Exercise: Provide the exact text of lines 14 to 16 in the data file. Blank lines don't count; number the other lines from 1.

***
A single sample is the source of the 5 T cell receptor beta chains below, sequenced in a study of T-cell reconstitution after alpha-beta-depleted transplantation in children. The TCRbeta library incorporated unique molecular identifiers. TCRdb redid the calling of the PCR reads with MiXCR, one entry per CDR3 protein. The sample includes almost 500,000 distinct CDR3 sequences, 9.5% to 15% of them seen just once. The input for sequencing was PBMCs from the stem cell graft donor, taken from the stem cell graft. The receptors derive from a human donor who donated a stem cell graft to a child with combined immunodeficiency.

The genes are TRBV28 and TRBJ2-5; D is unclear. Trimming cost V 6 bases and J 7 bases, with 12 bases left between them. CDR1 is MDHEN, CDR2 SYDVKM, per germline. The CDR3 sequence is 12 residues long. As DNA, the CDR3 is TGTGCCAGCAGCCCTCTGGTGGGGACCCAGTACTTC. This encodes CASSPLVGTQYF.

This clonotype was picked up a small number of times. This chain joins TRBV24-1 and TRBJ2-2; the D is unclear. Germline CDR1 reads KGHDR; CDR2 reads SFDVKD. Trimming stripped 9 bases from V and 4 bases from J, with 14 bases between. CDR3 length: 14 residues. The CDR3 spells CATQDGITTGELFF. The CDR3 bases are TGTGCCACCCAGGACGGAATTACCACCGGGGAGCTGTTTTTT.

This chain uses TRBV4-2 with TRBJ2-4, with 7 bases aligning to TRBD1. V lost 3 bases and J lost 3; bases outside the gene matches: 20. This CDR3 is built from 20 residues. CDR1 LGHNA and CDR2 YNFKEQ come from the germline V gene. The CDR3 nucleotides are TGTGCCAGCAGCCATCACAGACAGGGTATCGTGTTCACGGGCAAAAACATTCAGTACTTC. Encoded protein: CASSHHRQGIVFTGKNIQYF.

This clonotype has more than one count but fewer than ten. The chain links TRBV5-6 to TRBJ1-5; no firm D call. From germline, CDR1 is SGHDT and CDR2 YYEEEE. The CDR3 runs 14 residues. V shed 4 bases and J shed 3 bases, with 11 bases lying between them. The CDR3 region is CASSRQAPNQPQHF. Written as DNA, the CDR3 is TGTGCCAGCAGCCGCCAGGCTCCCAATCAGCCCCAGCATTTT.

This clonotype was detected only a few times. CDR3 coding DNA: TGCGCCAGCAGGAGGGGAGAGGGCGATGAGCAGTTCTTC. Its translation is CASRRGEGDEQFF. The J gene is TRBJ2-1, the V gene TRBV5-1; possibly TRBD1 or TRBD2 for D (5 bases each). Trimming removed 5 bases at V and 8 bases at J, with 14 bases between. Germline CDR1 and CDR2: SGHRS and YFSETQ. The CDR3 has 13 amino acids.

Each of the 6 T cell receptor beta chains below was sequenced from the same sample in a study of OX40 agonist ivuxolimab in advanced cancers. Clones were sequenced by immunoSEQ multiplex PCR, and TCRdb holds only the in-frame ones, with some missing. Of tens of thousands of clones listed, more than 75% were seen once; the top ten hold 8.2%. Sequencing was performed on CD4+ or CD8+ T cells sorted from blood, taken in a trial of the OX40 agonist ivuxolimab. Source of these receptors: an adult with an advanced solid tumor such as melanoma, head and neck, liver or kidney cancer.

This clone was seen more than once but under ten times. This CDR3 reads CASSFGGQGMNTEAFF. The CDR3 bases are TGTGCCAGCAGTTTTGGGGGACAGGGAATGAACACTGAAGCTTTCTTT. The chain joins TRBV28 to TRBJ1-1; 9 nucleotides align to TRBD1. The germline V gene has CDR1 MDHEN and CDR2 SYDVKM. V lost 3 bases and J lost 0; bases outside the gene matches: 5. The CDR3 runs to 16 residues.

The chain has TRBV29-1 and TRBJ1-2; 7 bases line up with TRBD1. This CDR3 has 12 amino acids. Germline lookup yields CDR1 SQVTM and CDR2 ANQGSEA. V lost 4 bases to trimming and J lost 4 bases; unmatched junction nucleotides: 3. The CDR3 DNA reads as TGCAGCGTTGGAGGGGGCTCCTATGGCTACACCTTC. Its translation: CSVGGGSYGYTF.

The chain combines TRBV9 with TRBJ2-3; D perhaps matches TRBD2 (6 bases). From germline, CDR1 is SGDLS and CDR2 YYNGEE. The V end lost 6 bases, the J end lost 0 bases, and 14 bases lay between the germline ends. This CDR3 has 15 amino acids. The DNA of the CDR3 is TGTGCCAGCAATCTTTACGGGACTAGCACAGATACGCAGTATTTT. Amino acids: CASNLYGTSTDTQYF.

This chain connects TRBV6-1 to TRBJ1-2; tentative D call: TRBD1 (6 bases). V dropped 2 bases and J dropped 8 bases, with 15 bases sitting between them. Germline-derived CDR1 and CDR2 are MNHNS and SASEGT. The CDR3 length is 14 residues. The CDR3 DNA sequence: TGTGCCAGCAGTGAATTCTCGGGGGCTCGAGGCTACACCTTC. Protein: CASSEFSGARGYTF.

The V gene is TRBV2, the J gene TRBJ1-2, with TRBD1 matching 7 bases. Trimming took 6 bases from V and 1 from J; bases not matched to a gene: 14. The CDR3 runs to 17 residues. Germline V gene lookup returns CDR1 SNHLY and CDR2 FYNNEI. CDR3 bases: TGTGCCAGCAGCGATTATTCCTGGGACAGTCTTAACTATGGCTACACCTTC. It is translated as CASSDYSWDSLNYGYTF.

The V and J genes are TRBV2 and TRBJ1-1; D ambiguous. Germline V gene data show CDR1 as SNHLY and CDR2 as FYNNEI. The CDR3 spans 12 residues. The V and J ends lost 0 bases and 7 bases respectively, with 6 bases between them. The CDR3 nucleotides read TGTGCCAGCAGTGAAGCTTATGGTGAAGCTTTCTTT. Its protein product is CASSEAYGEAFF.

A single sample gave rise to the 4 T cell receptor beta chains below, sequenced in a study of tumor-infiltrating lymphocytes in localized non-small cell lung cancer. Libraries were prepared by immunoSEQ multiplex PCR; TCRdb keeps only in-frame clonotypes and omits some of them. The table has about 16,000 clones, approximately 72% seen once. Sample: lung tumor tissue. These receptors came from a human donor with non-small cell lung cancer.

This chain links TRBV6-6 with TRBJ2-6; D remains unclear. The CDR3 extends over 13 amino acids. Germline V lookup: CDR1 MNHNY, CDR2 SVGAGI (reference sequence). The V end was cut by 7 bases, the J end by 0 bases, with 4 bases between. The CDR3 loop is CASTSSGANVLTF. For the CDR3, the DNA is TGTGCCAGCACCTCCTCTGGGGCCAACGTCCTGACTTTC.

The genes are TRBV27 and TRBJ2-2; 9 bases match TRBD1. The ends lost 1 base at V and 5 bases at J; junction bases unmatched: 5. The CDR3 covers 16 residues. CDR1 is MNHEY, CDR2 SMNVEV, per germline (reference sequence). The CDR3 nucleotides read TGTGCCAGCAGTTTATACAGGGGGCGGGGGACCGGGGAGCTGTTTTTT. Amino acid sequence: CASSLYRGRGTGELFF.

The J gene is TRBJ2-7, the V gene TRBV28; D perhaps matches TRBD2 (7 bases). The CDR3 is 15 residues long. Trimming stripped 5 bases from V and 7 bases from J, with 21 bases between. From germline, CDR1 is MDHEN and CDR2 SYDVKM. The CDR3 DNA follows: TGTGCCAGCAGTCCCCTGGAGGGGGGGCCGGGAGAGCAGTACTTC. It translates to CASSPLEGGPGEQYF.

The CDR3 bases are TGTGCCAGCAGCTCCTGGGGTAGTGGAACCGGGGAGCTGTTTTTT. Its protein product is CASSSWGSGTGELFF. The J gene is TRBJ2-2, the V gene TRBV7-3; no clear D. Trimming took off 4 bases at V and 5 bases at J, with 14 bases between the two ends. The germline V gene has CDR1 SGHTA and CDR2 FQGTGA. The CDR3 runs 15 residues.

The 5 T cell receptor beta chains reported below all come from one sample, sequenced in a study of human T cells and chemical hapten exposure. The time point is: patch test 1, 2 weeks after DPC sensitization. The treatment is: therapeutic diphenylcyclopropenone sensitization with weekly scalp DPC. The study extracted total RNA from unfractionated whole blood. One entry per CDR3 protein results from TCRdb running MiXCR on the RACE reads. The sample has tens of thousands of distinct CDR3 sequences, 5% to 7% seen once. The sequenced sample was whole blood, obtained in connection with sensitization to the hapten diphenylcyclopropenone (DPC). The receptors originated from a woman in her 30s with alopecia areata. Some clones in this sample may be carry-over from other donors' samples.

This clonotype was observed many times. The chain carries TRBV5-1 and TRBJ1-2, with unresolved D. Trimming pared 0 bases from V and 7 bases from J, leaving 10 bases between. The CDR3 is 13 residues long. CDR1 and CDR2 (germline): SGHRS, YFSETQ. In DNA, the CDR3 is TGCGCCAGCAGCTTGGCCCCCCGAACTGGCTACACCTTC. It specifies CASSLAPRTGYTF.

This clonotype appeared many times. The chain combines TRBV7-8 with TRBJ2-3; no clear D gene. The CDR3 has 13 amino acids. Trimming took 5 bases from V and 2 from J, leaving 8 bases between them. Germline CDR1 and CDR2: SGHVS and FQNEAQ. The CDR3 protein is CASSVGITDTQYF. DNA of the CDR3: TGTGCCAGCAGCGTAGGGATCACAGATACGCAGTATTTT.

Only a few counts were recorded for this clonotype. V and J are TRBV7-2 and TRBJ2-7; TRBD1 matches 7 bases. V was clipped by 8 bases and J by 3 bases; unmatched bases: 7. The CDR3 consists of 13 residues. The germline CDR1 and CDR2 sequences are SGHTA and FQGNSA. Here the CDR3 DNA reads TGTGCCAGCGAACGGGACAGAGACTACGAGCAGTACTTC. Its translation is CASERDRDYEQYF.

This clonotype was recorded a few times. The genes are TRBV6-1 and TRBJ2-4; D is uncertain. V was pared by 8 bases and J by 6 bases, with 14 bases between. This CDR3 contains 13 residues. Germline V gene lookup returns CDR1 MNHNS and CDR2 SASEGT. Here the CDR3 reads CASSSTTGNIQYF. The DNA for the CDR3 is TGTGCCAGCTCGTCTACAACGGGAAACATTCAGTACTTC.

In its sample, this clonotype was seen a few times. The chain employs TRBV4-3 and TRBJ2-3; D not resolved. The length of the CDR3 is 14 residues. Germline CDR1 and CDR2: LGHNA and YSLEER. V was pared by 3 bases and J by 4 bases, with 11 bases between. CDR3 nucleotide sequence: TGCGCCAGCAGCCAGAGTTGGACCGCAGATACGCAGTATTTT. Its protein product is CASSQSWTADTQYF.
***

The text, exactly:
A single sample gave rise to the 4 T cell receptor beta chains below, sequenced in a study of tumor-infiltrating lymphocytes in localized non-small cell lung cancer. Libraries were prepared by immunoSEQ multiplex PCR; TCRdb keeps only in-frame clonotypes and omits some of them. The table has about 16,000 clones, approximately 72% seen once. Sample: lung tumor tissue. These receptors came from a human donor with non-small cell lung cancer.

This chain links TRBV6-6 with TRBJ2-6; D remains unclear. The CDR3 extends over 13 amino acids. Germline V lookup: CDR1 MNHNY, CDR2 SVGAGI (reference sequence). The V end was cut by 7 bases, the J end by 0 bases, with 4 bases between. The CDR3 loop is CASTSSGANVLTF. For the CDR3, the DNA is TGTGCCAGCACCTCCTCTGGGGCCAACGTCCTGACTTTC.

The genes are TRBV27 and TRBJ2-2; 9 bases match TRBD1. The ends lost 1 base at V and 5 bases at J; junction bases unmatched: 5. The CDR3 covers 16 residues. CDR1 is MNHEY, CDR2 SMNVEV, per germline (reference sequence). The CDR3 nucleotides read TGTGCCAGCAGTTTATACAGGGGGCGGGGGACCGGGGAGCTGTTTTTT. Amino acid sequence: CASSLYRGRGTGELFF.